Today is Good

Today is a good day, this weekend has been good and that is because I have had to face up to who I am and what is actually happening to me. I got myself bitten by a bug on Friday, it seemed to give me an allergic reaction of sorts, and I have had a cough and flu like symptoms and felt generally unwell since.

I went for a walk around town yesterday with my friend, I felt poorly. She wanted to check out the charity shops for her Pride costume.   I suggested we go into the Martlet’s Hospice, vintage shop, it’s where you might find their special bits and as my friend pointed out, often a little pricier. I walked over to the sales counter and there on the necklace rail was one of my mum’s necklaces. It stopped me in my tracks, like seeing mum there somehow. I looked closer and found there were four of her necklaces hanging there, there was no mistaking mum’s style. I burst into tears and left the shop wiping my eyes as I left, as if it would be all okay if I got away.

I thought back and remembered taking a big bag of her necklaces down to the charity warehouse nine months ago, just after she passed away. As I handed them over I didn’t imagine I would see them again and if I did, quite what the impact would be. They weren’t the best, I kept those and have them hanging around my bedroom. One pearl necklace is wrapped around her ashes on the shelf, mum always wore a necklace, why should that change. Some others went for next to nothing on EBay, I really didn’t know what I was doing in those early days after she left.

I came home yesterday and slept on the sofa for most of the afternoon until I went to bed, I thought if I slept everything would be better, my bug, my emotions, all of me. I cursed that I would get ill on a Saturday, how typical and the sun was shining, I should be out.

Today is Sunday and it is raining hard.   It’s certainly not a day to venture out far, although I went out for the ingredients to make a nut loaf for dinner. Mum used to love my nut roast and I don’t believe I have made one since she died nine months ago. I haven’t baked a cake either, I only started baking in the last couple of years of her life and I haven’t had reason since. I told mum I cooked for her with love and by eating my food she would fill up with all the love I had put inside, whatever it might be.  Anyway I made that nut loaf, it’s sitting on the side for later and it looks perfect.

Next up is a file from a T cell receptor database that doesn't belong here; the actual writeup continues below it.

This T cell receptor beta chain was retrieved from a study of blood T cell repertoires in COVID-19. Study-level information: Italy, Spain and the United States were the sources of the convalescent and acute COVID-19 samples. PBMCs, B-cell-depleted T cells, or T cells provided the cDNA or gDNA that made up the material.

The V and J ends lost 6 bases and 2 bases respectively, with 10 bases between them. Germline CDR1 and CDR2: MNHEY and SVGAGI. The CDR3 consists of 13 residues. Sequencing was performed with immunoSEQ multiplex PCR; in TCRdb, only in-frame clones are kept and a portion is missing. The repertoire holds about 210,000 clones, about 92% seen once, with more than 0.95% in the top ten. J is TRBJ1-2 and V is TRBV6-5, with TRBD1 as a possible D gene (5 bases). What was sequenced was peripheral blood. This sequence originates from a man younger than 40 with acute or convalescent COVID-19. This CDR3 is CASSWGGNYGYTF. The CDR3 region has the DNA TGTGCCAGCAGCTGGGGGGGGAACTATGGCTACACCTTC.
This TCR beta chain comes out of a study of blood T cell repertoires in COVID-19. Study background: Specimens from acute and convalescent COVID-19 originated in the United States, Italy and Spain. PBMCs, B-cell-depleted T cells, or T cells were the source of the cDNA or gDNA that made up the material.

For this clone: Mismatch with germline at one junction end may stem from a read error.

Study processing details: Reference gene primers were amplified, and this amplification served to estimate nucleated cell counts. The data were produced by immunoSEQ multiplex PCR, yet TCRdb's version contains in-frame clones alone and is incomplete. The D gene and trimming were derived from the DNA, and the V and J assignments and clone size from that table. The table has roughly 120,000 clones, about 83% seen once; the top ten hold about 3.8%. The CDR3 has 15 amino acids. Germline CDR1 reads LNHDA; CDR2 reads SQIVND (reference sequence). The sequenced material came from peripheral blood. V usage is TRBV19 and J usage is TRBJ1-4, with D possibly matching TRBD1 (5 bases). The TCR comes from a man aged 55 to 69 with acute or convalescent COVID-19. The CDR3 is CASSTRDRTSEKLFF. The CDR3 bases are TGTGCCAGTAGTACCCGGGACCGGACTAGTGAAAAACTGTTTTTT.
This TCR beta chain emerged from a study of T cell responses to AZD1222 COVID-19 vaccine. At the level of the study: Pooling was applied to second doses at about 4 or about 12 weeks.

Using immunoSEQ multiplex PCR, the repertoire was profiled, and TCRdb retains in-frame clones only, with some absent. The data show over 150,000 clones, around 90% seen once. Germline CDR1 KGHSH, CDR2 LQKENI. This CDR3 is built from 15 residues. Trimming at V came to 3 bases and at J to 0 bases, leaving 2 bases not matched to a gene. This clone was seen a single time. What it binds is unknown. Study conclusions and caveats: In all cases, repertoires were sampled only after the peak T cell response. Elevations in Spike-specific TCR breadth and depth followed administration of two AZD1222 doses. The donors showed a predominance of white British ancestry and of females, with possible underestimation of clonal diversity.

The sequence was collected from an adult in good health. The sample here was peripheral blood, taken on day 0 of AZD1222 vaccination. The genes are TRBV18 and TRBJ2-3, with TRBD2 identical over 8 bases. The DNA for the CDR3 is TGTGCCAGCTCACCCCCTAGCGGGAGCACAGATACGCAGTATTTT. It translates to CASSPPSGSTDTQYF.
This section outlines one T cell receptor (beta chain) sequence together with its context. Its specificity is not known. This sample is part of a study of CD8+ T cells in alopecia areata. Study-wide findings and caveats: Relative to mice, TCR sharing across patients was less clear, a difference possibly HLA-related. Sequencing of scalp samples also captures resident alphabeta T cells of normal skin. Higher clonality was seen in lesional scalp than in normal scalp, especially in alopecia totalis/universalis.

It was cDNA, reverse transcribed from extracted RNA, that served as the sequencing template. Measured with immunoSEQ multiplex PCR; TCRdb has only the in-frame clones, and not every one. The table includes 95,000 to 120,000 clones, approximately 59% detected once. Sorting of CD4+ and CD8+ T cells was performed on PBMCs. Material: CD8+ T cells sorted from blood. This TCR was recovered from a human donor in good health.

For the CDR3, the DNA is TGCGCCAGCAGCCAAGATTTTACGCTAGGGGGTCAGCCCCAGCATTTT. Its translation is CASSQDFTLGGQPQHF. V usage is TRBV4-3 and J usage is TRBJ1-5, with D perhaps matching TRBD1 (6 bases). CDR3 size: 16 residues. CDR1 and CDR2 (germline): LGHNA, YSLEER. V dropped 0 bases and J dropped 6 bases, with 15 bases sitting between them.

I have cried a buckets today, I watched ‘Long Lost Families’ where adopted children finally find their families. I have cried an awful lot today, it’s okay I need to and I think I probably need to cry more. I believe I have been in denial in some way, I just rushed ahead thinking if I kept my head full I would be okay.  I wasn’t used to caring for or worrying about me, mum did that.

The weekend Mum died, my stepfather had a heart attack and they discovered cancer in his throat. I collected him from the hospital and brought him home to live with me.  We attended mum’s funeral together, that was before he declined too much and needed her wheelchair. Everything was so busy, clearing mums flat, arranging the funeral and looking after Bill that I really didn’t have time to grieve properly. Then on December 28th, Bill died with my sister and I sitting next to him, trying to help. He had been happy with me, he was looking forward to the summer, but we knew all along it wouldn’t be long. His purpose disappeared after mum died, I think that the cancer just masked his broken heart. Then it was Bill’s funeral to arrange and I had to find work again. I hadn’t worked in nearly two years, caring for mum and Bill so I was in trouble financially. I put my head down and carried on with my life.

I talk to mum and Bill all the time, their pictures and memories surround me in my home, I am cluttered with them and I have never been cluttered before. There isn’t a day I don’t think about them, but I manage these feelings. There ashes sit side by side on my bedroom shelf, him with a tartan ribbon and mum with her pearls. I don’t think it morbid, it is comfortable, I am not ready to let them go yet, I will one day, I’m just not sure when.  Most of the time I forget they are there, well their not really.

I have been filling my life with nothingness for the last nine months, I have been trying to carry on, while at the same time feeling ashamed of myself for doing so well.   I have been filling the empty gaps so everything will be okay. My food cupboards and fridge are ridiculous, I constantly buy food and then throw it away. If I didn’t buy food for six months, I don’t think I would go hungry. I forever need new clothes and shoes and weekends away. I don’t say no often either, I’m always free to lend a hand, listen to a problem, keep someone company, no problem, of course!

I complain about being too tired to think, too tired to care, I feel more to the point. I think I have lost my passion, dropped it somewhere maybe. I work but have no interest really in what I do anymore, it is just a means to an end. I think I have lost the essence of me, who I am, I think I’m wrapped up in grief and denial.